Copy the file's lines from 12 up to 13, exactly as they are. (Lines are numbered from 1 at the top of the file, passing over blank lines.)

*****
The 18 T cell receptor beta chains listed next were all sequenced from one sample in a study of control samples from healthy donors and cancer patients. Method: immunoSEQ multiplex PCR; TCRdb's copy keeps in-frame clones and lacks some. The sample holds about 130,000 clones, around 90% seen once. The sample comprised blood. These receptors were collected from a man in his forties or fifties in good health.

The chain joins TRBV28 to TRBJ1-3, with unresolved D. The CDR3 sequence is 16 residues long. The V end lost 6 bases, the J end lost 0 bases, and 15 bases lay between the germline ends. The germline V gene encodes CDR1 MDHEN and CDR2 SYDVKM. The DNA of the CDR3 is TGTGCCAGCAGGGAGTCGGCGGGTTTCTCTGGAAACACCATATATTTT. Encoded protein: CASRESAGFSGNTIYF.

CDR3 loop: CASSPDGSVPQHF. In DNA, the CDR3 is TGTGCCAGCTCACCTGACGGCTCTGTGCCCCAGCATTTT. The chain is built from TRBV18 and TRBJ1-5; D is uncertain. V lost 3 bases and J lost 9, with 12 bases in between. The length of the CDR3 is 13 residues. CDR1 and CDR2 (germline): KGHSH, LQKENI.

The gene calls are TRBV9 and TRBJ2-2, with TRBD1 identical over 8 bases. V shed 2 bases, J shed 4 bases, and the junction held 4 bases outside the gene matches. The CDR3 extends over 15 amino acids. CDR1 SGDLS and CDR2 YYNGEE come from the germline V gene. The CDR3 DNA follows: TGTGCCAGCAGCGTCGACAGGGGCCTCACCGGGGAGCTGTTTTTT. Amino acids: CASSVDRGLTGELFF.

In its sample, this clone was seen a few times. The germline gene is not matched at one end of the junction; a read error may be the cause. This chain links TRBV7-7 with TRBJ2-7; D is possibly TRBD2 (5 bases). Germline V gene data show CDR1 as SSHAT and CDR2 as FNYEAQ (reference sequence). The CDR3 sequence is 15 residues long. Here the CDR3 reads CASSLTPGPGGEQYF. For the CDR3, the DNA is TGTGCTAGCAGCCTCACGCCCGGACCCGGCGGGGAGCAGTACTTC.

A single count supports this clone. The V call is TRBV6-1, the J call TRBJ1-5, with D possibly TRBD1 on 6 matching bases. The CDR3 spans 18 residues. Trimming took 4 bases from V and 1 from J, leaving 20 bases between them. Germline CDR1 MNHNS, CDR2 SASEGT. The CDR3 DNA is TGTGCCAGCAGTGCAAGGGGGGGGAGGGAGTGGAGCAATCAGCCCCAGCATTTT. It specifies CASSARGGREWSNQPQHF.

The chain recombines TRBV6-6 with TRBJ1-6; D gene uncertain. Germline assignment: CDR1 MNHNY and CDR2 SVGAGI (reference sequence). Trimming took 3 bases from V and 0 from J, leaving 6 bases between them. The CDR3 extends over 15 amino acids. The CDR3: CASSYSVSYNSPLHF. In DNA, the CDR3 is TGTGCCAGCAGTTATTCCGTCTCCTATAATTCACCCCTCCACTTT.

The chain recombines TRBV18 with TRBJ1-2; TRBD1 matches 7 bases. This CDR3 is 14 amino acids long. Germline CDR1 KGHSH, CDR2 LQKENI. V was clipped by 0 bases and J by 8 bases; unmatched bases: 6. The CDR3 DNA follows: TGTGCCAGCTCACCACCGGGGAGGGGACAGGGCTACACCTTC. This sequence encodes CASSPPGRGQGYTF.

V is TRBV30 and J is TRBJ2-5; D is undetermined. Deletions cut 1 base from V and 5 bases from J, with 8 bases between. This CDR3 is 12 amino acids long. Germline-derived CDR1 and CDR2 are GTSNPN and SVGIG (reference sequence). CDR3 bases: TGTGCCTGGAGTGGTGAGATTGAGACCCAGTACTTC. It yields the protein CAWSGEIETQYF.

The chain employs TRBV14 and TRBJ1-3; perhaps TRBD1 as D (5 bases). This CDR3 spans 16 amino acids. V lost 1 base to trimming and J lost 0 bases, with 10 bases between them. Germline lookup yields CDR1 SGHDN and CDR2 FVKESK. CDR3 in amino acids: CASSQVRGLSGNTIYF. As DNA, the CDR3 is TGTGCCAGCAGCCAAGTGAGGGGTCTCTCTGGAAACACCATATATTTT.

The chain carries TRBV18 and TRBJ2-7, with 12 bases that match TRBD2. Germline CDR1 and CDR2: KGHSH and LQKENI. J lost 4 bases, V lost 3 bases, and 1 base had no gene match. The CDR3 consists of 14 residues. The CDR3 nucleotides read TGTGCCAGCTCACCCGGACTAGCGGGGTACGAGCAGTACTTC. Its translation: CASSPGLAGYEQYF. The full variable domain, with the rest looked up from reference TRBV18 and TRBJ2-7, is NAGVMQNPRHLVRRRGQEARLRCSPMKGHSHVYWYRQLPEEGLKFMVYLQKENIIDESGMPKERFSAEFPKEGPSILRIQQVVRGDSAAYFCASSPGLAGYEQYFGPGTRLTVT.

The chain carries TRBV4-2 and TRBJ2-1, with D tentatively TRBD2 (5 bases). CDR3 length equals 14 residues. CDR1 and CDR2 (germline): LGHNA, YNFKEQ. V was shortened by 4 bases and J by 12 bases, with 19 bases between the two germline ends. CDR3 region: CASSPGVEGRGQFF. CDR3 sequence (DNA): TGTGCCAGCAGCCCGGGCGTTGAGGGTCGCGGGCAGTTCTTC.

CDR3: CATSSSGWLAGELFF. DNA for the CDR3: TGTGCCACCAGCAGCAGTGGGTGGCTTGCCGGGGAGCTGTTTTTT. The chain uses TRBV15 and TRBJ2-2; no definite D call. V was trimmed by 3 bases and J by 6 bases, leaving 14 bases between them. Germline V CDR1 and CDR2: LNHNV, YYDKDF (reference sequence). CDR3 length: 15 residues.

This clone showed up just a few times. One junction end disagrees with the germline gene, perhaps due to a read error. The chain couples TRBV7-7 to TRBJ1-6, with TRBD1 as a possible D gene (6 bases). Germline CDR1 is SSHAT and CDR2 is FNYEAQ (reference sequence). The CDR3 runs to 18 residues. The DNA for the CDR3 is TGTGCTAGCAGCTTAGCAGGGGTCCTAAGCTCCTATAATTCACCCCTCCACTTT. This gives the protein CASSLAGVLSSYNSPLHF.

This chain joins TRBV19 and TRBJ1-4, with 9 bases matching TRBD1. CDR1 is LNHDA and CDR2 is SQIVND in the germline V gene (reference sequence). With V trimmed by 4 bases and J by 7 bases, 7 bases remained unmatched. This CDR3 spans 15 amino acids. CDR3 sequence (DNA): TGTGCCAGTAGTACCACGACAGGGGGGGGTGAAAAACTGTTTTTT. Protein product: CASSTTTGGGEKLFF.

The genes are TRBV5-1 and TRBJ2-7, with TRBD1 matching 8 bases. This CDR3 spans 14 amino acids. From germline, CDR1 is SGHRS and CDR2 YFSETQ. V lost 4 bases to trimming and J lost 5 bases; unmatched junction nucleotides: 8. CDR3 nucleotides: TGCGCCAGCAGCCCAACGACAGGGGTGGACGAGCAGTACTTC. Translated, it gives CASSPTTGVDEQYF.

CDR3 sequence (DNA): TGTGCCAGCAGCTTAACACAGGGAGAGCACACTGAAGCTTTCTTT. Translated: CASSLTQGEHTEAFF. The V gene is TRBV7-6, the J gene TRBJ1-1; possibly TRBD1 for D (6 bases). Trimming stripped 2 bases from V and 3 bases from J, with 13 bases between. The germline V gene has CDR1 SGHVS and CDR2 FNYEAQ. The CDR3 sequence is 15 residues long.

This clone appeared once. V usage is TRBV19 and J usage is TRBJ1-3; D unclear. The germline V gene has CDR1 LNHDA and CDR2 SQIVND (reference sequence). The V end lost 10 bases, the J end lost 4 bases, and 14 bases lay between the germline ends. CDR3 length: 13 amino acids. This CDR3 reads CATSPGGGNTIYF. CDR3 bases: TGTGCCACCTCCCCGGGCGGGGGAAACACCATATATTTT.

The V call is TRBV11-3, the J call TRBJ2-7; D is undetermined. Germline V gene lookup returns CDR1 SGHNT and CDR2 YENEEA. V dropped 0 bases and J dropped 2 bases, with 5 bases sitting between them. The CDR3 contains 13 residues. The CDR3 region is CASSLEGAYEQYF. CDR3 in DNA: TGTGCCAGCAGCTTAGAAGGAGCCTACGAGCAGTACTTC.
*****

The chain carries TRBV4-2 and TRBJ2-1, with D tentatively TRBD2 (5 bases). CDR3 length equals 14 residues. CDR1 and CDR2 (germline): LGHNA, YNFKEQ. V was shortened by 4 bases and J by 12 bases, with 19 bases between the two germline ends. CDR3 region: CASSPGVEGRGQFF. CDR3 sequence (DNA): TGTGCCAGCAGCCCGGGCGTTGAGGGTCGCGGGCAGTTCTTC.

CDR3: CATSSSGWLAGELFF. DNA for the CDR3: TGTGCCACCAGCAGCAGTGGGTGGCTTGCCGGGGAGCTGTTTTTT. The chain uses TRBV15 and TRBJ2-2; no definite D call. V was trimmed by 3 bases and J by 6 bases, leaving 14 bases between them. Germline V CDR1 and CDR2: LNHNV, YYDKDF (reference sequence). CDR3 length: 15 residues.